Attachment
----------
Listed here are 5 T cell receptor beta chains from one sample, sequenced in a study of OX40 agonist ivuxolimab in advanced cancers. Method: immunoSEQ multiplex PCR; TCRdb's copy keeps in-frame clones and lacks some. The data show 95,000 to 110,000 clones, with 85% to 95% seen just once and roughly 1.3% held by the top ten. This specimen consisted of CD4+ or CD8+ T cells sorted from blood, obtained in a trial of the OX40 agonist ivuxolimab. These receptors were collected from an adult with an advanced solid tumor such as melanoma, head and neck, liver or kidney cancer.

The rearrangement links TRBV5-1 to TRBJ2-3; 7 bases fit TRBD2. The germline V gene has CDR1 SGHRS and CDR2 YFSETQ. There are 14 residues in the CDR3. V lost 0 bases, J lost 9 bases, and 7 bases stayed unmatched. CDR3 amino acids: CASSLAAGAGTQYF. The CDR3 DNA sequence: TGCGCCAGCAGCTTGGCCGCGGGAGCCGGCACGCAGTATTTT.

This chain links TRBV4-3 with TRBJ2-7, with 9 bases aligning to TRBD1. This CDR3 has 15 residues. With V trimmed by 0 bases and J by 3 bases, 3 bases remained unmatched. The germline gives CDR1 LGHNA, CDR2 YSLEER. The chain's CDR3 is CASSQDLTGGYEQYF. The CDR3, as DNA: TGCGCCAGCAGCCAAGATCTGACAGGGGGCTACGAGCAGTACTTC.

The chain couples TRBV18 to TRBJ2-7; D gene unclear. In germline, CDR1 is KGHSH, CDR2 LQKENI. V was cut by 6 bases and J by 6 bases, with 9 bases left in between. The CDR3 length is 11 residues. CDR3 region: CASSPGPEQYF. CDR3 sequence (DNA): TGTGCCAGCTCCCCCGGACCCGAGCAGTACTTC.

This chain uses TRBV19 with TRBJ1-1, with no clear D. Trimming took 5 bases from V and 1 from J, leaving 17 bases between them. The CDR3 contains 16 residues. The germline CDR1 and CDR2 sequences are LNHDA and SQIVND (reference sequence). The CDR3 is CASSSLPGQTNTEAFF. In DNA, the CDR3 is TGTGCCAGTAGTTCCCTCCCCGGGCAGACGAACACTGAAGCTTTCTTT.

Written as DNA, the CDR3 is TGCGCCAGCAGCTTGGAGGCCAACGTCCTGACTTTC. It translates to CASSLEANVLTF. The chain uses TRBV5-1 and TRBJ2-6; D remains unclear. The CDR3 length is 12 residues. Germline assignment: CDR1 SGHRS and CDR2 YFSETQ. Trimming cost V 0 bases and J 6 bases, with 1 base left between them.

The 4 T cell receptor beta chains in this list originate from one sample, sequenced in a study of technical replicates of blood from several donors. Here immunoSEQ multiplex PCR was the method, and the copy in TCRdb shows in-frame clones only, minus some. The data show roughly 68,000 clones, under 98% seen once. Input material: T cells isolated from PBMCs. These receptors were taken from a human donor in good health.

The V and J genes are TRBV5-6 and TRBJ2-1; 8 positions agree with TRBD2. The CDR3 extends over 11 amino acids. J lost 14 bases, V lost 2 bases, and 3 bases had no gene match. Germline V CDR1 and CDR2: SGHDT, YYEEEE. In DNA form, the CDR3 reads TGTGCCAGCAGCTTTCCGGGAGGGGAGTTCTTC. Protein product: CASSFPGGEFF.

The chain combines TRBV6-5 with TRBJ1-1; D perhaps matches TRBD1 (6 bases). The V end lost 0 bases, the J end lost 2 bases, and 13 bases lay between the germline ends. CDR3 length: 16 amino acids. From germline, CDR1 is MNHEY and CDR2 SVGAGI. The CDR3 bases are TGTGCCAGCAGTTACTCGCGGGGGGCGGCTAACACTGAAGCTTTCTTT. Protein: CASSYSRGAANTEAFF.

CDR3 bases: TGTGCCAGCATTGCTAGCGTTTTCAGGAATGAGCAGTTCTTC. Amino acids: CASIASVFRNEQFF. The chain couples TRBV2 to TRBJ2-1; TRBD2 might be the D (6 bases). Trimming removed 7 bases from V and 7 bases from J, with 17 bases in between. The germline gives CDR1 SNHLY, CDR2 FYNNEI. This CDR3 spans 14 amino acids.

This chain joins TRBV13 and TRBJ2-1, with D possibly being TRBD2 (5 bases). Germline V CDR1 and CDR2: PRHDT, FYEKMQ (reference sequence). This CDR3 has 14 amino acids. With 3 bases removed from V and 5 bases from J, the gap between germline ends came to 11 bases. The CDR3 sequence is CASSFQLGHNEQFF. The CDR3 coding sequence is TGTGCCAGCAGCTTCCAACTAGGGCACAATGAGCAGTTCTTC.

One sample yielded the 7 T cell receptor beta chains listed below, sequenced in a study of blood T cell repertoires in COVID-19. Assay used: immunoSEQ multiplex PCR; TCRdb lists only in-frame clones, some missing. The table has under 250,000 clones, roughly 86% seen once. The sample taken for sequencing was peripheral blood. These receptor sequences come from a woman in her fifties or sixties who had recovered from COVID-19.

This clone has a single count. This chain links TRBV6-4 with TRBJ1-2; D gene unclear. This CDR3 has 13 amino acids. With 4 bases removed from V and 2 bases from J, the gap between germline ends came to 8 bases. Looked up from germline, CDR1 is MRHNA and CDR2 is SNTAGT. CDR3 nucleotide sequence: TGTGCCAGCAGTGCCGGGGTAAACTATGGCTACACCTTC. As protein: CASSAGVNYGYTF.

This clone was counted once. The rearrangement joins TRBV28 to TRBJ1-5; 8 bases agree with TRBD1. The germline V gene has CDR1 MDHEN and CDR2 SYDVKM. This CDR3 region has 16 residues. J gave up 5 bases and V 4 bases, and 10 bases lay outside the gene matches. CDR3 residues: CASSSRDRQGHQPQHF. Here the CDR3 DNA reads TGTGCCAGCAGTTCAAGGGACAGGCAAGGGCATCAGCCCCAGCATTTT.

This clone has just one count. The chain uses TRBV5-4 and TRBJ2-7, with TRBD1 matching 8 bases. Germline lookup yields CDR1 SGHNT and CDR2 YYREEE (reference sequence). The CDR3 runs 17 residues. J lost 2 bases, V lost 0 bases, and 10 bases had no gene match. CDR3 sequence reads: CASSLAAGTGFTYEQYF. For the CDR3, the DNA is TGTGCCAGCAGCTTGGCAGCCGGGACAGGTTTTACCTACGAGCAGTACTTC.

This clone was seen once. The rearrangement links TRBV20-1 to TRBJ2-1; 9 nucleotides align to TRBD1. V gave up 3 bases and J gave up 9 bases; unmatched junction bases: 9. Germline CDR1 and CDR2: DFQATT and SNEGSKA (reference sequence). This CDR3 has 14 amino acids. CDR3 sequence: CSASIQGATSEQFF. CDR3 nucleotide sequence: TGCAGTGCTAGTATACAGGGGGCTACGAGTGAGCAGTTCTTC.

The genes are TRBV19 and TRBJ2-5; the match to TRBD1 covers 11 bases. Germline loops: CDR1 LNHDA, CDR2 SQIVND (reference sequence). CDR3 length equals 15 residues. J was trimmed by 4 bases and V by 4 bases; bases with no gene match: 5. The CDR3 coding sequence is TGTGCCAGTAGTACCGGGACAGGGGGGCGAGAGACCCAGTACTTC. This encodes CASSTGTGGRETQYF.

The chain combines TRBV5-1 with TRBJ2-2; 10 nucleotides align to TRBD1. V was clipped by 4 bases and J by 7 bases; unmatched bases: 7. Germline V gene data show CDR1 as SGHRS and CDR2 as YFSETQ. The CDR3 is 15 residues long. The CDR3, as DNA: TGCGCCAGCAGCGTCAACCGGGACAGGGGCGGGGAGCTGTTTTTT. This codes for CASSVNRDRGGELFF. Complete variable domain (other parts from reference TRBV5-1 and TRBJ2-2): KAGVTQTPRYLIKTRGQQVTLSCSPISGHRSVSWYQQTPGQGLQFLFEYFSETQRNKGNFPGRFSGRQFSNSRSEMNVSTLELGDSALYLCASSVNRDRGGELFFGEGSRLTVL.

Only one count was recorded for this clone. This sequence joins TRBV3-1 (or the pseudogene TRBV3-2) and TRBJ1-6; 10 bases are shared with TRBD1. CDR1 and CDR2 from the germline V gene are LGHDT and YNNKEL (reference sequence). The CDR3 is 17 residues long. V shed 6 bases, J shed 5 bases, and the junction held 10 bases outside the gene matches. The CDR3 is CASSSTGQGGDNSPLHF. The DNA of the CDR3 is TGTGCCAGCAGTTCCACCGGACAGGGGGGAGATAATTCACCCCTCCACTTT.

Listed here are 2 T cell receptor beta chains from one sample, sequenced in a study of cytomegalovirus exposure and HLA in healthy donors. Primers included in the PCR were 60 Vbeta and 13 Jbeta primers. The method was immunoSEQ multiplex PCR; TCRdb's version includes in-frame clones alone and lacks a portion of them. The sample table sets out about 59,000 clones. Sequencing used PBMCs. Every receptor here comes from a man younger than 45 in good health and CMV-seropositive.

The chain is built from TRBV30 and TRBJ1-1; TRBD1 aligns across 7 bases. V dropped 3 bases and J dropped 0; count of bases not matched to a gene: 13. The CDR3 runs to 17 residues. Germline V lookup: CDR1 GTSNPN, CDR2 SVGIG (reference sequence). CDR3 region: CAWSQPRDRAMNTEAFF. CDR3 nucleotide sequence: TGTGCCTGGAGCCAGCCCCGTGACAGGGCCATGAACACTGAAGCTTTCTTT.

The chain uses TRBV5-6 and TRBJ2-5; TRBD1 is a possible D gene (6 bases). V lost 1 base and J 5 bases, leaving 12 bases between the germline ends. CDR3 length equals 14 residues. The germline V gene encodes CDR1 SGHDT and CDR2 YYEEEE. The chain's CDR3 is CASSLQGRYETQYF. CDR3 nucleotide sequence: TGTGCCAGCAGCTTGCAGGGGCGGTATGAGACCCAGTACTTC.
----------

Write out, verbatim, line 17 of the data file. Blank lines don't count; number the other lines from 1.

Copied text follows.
The genes are TRBV19 and TRBJ2-5; the match to TRBD1 covers 11 bases. Germline loops: CDR1 LNHDA, CDR2 SQIVND (reference sequence). CDR3 length equals 15 residues. J was trimmed by 4 bases and V by 4 bases; bases with no gene match: 5. The CDR3 coding sequence is TGTGCCAGTAGTACCGGGACAGGGGGGCGAGAGACCCAGTACTTC. This encodes CASSTGTGGRETQYF.